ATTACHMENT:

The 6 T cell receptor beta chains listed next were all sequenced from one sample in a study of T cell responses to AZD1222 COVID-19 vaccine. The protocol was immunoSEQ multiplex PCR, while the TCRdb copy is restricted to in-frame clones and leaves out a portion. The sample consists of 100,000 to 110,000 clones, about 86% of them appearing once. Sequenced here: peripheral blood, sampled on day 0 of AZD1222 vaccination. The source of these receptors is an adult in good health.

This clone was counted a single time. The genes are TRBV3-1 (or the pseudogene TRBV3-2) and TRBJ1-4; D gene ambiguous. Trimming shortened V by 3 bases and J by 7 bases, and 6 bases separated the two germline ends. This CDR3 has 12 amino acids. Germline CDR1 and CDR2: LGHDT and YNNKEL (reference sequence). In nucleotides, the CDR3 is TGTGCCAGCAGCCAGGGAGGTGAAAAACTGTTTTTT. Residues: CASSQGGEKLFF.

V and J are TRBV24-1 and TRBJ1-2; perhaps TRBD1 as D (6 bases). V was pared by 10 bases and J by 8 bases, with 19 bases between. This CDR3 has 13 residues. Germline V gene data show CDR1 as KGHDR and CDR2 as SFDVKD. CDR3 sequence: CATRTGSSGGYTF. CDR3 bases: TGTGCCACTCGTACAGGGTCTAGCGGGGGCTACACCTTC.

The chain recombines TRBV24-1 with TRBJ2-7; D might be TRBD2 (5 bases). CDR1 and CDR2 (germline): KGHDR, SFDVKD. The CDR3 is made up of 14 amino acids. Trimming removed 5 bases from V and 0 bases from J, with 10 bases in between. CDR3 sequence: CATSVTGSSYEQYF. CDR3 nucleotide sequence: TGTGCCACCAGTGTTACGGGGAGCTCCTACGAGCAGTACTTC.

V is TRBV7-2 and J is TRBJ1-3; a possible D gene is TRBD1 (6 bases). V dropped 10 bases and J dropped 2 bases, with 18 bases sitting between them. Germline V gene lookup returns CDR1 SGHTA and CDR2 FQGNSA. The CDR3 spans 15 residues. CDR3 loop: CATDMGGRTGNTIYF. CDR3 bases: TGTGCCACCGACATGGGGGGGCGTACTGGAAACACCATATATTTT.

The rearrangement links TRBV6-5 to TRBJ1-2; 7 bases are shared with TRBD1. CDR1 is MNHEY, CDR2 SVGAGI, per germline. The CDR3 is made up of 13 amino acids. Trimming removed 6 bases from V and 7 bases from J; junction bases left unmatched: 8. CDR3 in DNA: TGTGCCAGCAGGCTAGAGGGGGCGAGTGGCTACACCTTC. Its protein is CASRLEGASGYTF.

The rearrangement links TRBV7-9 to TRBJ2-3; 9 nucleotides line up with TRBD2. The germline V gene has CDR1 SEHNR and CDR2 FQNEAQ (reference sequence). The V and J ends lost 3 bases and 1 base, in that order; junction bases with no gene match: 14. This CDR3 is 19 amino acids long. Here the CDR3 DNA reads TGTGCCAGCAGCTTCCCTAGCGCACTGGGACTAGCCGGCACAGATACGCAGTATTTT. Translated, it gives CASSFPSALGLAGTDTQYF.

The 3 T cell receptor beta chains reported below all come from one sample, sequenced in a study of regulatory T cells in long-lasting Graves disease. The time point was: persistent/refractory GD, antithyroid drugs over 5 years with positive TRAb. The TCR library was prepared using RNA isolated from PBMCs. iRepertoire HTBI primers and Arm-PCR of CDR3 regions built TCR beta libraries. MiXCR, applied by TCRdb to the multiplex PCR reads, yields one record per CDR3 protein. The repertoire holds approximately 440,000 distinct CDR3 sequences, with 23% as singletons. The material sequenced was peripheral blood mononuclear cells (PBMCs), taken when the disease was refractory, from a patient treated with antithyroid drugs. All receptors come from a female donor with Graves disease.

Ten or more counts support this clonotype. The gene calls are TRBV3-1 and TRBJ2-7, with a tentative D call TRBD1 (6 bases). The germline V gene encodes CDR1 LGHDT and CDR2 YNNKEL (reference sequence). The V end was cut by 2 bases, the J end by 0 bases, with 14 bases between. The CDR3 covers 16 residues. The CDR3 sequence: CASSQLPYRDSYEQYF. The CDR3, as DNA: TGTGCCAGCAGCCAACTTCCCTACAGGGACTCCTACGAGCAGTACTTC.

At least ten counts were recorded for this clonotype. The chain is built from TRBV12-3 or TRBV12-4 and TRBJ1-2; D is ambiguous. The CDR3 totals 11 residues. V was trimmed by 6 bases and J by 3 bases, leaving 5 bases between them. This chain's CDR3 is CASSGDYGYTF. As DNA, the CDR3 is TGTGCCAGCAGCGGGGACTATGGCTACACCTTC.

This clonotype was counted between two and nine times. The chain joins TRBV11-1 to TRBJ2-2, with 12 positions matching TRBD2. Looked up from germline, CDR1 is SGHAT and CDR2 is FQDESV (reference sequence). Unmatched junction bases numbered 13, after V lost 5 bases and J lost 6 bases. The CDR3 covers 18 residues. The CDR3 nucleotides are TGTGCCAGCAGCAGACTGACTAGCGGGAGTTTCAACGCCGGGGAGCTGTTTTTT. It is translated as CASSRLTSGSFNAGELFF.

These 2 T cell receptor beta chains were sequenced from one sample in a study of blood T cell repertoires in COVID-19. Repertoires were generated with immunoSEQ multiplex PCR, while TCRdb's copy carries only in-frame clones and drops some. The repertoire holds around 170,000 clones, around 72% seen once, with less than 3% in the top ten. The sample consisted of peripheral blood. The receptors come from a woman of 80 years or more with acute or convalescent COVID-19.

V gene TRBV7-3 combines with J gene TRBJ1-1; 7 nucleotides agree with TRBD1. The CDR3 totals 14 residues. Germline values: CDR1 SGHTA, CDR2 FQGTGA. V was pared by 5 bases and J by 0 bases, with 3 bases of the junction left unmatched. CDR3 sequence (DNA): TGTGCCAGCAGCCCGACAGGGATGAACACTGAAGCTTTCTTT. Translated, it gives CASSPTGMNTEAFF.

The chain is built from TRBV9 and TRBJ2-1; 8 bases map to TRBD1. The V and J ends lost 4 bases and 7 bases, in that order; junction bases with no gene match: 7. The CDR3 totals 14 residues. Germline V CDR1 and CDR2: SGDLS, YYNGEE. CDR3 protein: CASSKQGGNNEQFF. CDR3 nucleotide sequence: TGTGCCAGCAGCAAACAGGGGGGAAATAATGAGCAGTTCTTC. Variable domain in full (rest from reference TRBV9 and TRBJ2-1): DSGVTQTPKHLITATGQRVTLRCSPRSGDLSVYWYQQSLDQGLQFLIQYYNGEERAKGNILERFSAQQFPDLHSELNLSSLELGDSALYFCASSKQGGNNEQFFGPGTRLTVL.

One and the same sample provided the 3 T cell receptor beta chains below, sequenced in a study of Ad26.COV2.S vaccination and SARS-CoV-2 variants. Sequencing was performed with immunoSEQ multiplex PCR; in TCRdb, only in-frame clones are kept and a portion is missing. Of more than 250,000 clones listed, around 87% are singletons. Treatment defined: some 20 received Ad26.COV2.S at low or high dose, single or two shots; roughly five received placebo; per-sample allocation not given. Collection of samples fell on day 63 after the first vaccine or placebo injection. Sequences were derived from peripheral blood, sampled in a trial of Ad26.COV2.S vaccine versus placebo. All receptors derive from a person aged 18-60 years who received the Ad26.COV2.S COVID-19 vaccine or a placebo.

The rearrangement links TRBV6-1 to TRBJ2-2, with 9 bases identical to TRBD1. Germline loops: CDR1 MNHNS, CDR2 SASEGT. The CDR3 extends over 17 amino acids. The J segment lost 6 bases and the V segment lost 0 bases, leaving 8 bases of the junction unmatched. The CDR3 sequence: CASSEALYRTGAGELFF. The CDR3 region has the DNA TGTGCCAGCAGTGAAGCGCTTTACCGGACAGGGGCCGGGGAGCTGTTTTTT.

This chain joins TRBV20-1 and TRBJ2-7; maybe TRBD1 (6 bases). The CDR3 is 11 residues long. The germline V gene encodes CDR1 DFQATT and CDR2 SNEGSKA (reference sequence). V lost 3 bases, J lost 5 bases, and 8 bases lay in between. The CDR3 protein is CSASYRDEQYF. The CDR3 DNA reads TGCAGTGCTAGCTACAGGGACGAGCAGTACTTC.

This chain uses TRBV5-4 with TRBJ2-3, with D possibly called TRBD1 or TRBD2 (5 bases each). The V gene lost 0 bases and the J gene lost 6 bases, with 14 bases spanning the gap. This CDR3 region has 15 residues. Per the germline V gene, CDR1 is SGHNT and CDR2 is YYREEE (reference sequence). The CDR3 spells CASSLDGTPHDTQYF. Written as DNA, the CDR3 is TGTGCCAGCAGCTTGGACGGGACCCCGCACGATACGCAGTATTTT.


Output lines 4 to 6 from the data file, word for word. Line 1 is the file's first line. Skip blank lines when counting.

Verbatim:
The chain recombines TRBV24-1 with TRBJ2-7; D might be TRBD2 (5 bases). CDR1 and CDR2 (germline): KGHDR, SFDVKD. The CDR3 is made up of 14 amino acids. Trimming removed 5 bases from V and 0 bases from J, with 10 bases in between. CDR3 sequence: CATSVTGSSYEQYF. CDR3 nucleotide sequence: TGTGCCACCAGTGTTACGGGGAGCTCCTACGAGCAGTACTTC.

V is TRBV7-2 and J is TRBJ1-3; a possible D gene is TRBD1 (6 bases). V dropped 10 bases and J dropped 2 bases, with 18 bases sitting between them. Germline V gene lookup returns CDR1 SGHTA and CDR2 FQGNSA. The CDR3 spans 15 residues. CDR3 loop: CATDMGGRTGNTIYF. CDR3 bases: TGTGCCACCGACATGGGGGGGCGTACTGGAAACACCATATATTTT.

The rearrangement links TRBV6-5 to TRBJ1-2; 7 bases are shared with TRBD1. CDR1 is MNHEY, CDR2 SVGAGI, per germline. The CDR3 is made up of 13 amino acids. Trimming removed 6 bases from V and 7 bases from J; junction bases left unmatched: 8. CDR3 in DNA: TGTGCCAGCAGGCTAGAGGGGGCGAGTGGCTACACCTTC. Its protein is CASRLEGASGYTF.